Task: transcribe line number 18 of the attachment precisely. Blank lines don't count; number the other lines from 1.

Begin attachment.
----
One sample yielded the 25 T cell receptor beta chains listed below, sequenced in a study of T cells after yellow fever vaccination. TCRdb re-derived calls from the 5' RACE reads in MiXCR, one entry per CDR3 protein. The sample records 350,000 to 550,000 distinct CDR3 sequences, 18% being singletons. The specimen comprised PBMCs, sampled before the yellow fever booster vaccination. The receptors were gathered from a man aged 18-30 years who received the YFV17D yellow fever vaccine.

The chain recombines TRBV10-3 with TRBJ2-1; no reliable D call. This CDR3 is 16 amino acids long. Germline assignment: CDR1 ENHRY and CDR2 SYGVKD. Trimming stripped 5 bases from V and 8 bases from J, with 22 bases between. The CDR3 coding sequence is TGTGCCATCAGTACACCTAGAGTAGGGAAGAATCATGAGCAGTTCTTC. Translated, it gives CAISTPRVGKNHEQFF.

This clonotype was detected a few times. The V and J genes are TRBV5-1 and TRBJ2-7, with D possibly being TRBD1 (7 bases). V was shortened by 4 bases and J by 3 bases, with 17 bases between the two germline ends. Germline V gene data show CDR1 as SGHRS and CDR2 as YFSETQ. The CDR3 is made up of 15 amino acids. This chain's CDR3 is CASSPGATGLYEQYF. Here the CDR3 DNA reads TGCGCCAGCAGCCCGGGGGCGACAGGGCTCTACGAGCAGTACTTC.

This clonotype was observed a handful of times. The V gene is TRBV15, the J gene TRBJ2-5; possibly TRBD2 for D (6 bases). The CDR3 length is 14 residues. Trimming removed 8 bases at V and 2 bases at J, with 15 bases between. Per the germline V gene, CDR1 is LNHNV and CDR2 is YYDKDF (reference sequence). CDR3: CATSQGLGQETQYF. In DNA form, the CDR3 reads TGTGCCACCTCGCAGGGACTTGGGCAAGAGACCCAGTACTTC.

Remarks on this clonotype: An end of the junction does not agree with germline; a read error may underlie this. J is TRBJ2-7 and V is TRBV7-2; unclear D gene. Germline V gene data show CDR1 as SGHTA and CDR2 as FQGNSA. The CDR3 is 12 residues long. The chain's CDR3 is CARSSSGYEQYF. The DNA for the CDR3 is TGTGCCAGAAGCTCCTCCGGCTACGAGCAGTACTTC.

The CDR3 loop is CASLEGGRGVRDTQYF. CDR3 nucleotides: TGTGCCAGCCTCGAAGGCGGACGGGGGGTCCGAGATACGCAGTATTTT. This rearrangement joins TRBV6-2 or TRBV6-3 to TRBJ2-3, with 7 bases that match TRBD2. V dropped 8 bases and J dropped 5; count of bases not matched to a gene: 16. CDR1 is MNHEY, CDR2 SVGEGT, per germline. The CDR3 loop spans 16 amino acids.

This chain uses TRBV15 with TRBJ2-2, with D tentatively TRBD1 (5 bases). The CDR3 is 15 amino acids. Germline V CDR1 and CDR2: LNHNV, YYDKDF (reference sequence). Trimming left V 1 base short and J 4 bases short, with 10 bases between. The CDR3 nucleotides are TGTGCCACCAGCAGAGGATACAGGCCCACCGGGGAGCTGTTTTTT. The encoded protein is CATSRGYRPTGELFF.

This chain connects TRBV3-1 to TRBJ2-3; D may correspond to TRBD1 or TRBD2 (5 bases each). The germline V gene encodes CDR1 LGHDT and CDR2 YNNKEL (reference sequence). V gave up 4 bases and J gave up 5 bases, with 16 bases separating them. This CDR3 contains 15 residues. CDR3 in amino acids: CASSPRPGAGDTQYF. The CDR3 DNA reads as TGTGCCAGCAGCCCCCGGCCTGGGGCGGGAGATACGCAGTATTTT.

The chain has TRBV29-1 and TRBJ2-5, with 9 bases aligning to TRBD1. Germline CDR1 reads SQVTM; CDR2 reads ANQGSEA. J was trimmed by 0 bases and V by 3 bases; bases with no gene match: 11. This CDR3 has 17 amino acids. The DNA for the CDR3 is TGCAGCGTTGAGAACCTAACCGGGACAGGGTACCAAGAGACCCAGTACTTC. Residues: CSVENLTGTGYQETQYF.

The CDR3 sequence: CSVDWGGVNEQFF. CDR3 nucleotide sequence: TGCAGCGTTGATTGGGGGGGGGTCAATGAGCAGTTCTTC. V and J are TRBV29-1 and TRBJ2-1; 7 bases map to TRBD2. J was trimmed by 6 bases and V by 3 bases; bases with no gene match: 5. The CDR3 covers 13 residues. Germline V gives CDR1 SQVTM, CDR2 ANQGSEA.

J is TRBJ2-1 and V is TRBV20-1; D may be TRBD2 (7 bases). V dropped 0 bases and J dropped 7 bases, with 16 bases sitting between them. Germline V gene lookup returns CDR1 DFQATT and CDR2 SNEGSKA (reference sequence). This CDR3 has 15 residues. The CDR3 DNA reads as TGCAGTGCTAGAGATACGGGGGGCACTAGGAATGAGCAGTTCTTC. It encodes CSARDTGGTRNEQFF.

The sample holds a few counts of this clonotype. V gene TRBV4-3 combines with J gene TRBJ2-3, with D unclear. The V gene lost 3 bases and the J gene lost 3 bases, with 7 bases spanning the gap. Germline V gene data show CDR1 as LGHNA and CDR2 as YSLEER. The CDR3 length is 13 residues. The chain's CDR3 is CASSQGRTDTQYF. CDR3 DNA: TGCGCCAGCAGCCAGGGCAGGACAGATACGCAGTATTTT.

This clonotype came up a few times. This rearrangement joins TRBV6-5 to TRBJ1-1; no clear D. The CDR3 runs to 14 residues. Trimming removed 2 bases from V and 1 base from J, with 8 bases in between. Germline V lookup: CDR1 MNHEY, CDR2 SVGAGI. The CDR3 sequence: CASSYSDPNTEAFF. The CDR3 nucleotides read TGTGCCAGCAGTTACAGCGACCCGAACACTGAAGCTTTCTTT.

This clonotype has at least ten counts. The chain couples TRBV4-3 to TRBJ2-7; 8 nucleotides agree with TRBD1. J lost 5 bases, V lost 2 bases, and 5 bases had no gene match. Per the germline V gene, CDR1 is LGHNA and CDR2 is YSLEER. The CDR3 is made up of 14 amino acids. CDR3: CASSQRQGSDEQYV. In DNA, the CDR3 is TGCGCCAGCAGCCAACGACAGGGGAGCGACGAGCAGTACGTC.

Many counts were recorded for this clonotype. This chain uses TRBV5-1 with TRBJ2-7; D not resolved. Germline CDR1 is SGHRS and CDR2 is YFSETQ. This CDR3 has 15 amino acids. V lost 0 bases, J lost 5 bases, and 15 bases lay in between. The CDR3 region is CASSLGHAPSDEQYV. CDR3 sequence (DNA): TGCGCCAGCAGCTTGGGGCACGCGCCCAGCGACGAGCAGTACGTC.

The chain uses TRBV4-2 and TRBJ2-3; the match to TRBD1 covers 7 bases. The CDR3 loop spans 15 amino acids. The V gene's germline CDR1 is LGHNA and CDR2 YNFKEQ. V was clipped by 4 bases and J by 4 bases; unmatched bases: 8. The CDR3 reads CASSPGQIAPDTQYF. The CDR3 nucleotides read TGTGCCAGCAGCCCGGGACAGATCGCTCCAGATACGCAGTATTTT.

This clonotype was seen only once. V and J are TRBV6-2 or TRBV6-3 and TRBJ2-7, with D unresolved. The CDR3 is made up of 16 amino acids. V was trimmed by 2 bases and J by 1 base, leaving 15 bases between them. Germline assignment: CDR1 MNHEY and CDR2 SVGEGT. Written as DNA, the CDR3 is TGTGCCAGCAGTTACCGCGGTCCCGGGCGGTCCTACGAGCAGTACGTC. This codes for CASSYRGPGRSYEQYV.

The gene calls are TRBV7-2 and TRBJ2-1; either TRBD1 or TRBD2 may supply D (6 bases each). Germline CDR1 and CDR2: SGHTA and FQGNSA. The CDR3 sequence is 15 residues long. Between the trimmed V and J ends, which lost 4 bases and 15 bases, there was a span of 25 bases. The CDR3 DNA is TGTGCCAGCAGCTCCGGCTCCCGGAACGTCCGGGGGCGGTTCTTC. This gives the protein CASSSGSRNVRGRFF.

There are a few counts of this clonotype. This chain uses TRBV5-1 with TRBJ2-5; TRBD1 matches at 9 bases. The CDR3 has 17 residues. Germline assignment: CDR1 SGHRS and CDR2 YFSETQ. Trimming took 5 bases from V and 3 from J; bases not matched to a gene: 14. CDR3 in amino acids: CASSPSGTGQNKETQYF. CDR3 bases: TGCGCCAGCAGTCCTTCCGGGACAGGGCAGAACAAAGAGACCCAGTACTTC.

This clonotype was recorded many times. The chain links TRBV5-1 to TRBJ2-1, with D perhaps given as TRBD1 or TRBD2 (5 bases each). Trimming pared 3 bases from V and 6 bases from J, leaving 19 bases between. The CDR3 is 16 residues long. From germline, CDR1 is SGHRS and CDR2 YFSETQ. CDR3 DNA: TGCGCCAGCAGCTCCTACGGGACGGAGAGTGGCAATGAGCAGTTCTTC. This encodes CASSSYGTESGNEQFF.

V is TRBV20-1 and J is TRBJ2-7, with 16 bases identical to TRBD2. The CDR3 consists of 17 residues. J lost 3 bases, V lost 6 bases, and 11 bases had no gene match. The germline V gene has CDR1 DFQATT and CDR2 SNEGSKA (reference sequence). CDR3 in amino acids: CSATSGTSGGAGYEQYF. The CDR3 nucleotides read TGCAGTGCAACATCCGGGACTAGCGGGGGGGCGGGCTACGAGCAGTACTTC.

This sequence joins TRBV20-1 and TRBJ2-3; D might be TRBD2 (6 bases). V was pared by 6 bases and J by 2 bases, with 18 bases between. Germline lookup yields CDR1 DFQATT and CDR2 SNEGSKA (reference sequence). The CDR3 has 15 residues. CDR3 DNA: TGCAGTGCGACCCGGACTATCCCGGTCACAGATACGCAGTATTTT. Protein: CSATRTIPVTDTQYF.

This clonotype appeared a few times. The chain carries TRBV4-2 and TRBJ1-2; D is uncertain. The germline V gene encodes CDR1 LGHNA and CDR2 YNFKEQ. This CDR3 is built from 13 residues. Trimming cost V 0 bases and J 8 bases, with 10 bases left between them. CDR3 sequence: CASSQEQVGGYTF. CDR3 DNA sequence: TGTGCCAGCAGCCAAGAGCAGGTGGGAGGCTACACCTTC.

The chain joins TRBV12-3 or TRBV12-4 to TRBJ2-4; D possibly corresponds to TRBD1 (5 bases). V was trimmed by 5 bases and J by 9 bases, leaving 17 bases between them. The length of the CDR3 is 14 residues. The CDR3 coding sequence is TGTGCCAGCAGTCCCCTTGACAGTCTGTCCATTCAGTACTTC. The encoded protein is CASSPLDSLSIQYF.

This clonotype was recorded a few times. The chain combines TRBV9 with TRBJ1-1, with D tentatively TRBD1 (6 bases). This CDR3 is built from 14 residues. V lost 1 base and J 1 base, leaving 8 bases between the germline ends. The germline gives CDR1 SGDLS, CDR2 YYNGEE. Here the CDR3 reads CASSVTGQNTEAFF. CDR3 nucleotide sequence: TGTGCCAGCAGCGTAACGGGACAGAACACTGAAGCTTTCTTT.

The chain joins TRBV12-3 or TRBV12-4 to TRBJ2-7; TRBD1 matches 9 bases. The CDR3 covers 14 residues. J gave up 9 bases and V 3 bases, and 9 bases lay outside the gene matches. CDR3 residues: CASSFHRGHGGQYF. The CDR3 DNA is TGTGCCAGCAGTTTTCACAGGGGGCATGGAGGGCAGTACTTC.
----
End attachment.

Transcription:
The gene calls are TRBV7-2 and TRBJ2-1; either TRBD1 or TRBD2 may supply D (6 bases each). Germline CDR1 and CDR2: SGHTA and FQGNSA. The CDR3 sequence is 15 residues long. Between the trimmed V and J ends, which lost 4 bases and 15 bases, there was a span of 25 bases. The CDR3 DNA is TGTGCCAGCAGCTCCGGCTCCCGGAACGTCCGGGGGCGGTTCTTC. This gives the protein CASSSGSRNVRGRFF.